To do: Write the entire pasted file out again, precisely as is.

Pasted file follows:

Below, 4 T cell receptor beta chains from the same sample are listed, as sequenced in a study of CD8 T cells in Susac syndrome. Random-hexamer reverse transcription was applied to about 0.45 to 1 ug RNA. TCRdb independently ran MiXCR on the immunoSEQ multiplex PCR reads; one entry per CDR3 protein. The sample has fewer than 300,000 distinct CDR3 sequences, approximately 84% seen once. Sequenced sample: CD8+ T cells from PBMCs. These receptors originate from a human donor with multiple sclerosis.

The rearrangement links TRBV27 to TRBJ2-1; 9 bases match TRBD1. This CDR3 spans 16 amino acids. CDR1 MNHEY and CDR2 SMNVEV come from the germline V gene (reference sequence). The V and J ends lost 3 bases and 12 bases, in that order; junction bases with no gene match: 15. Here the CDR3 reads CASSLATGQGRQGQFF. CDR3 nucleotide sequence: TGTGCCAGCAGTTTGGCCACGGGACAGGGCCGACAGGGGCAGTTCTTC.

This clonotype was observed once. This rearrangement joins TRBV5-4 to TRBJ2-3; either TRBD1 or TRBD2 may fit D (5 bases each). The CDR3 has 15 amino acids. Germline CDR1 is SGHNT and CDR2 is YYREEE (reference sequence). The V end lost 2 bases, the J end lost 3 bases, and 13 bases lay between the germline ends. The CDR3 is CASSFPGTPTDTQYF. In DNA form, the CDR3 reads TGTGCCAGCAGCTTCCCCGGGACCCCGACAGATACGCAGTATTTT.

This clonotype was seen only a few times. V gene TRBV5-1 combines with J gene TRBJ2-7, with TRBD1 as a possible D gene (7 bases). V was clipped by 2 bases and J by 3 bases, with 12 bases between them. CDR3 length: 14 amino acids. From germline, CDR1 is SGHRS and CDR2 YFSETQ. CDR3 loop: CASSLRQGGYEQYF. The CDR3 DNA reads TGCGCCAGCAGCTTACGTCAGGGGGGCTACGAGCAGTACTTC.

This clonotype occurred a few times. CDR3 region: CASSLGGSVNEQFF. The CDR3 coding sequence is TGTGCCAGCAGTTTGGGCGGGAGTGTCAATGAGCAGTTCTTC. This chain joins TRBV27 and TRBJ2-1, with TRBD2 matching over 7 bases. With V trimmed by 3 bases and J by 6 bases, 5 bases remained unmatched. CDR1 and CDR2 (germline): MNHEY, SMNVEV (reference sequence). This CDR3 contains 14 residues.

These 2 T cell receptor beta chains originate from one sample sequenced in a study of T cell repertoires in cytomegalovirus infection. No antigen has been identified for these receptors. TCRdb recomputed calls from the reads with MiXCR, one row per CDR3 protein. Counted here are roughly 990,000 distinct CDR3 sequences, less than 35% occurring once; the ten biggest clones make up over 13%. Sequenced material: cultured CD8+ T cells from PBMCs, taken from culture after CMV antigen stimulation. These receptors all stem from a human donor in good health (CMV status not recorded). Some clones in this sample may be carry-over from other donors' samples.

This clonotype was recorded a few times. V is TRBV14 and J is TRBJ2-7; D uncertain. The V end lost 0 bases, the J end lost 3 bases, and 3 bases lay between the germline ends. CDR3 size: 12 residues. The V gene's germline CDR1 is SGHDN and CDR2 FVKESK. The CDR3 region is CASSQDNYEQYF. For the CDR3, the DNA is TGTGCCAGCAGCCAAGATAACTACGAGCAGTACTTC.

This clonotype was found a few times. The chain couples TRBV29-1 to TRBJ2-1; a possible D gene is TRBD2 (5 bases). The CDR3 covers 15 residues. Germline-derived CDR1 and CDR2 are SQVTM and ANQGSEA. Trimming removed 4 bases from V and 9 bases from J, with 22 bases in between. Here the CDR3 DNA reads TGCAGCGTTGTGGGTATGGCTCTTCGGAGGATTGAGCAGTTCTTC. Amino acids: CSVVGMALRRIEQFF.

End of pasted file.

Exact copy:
Below, 4 T cell receptor beta chains from the same sample are listed, as sequenced in a study of CD8 T cells in Susac syndrome. Random-hexamer reverse transcription was applied to about 0.45 to 1 ug RNA. TCRdb independently ran MiXCR on the immunoSEQ multiplex PCR reads; one entry per CDR3 protein. The sample has fewer than 300,000 distinct CDR3 sequences, approximately 84% seen once. Sequenced sample: CD8+ T cells from PBMCs. These receptors originate from a human donor with multiple sclerosis.

The rearrangement links TRBV27 to TRBJ2-1; 9 bases match TRBD1. This CDR3 spans 16 amino acids. CDR1 MNHEY and CDR2 SMNVEV come from the germline V gene (reference sequence). The V and J ends lost 3 bases and 12 bases, in that order; junction bases with no gene match: 15. Here the CDR3 reads CASSLATGQGRQGQFF. CDR3 nucleotide sequence: TGTGCCAGCAGTTTGGCCACGGGACAGGGCCGACAGGGGCAGTTCTTC.

This clonotype was observed once. This rearrangement joins TRBV5-4 to TRBJ2-3; either TRBD1 or TRBD2 may fit D (5 bases each). The CDR3 has 15 amino acids. Germline CDR1 is SGHNT and CDR2 is YYREEE (reference sequence). The V end lost 2 bases, the J end lost 3 bases, and 13 bases lay between the germline ends. The CDR3 is CASSFPGTPTDTQYF. In DNA form, the CDR3 reads TGTGCCAGCAGCTTCCCCGGGACCCCGACAGATACGCAGTATTTT.

This clonotype was seen only a few times. V gene TRBV5-1 combines with J gene TRBJ2-7, with TRBD1 as a possible D gene (7 bases). V was clipped by 2 bases and J by 3 bases, with 12 bases between them. CDR3 length: 14 amino acids. From germline, CDR1 is SGHRS and CDR2 YFSETQ. CDR3 loop: CASSLRQGGYEQYF. The CDR3 DNA reads TGCGCCAGCAGCTTACGTCAGGGGGGCTACGAGCAGTACTTC.

This clonotype occurred a few times. CDR3 region: CASSLGGSVNEQFF. The CDR3 coding sequence is TGTGCCAGCAGTTTGGGCGGGAGTGTCAATGAGCAGTTCTTC. This chain joins TRBV27 and TRBJ2-1, with TRBD2 matching over 7 bases. With V trimmed by 3 bases and J by 6 bases, 5 bases remained unmatched. CDR1 and CDR2 (germline): MNHEY, SMNVEV (reference sequence). This CDR3 contains 14 residues.

These 2 T cell receptor beta chains originate from one sample sequenced in a study of T cell repertoires in cytomegalovirus infection. No antigen has been identified for these receptors. TCRdb recomputed calls from the reads with MiXCR, one row per CDR3 protein. Counted here are roughly 990,000 distinct CDR3 sequences, less than 35% occurring once; the ten biggest clones make up over 13%. Sequenced material: cultured CD8+ T cells from PBMCs, taken from culture after CMV antigen stimulation. These receptors all stem from a human donor in good health (CMV status not recorded). Some clones in this sample may be carry-over from other donors' samples.

This clonotype was recorded a few times. V is TRBV14 and J is TRBJ2-7; D uncertain. The V end lost 0 bases, the J end lost 3 bases, and 3 bases lay between the germline ends. CDR3 size: 12 residues. The V gene's germline CDR1 is SGHDN and CDR2 FVKESK. The CDR3 region is CASSQDNYEQYF. For the CDR3, the DNA is TGTGCCAGCAGCCAAGATAACTACGAGCAGTACTTC.

This clonotype was found a few times. The chain couples TRBV29-1 to TRBJ2-1; a possible D gene is TRBD2 (5 bases). The CDR3 covers 15 residues. Germline-derived CDR1 and CDR2 are SQVTM and ANQGSEA. Trimming removed 4 bases from V and 9 bases from J, with 22 bases in between. Here the CDR3 DNA reads TGCAGCGTTGTGGGTATGGCTCTTCGGAGGATTGAGCAGTTCTTC. Amino acids: CSVVGMALRRIEQFF.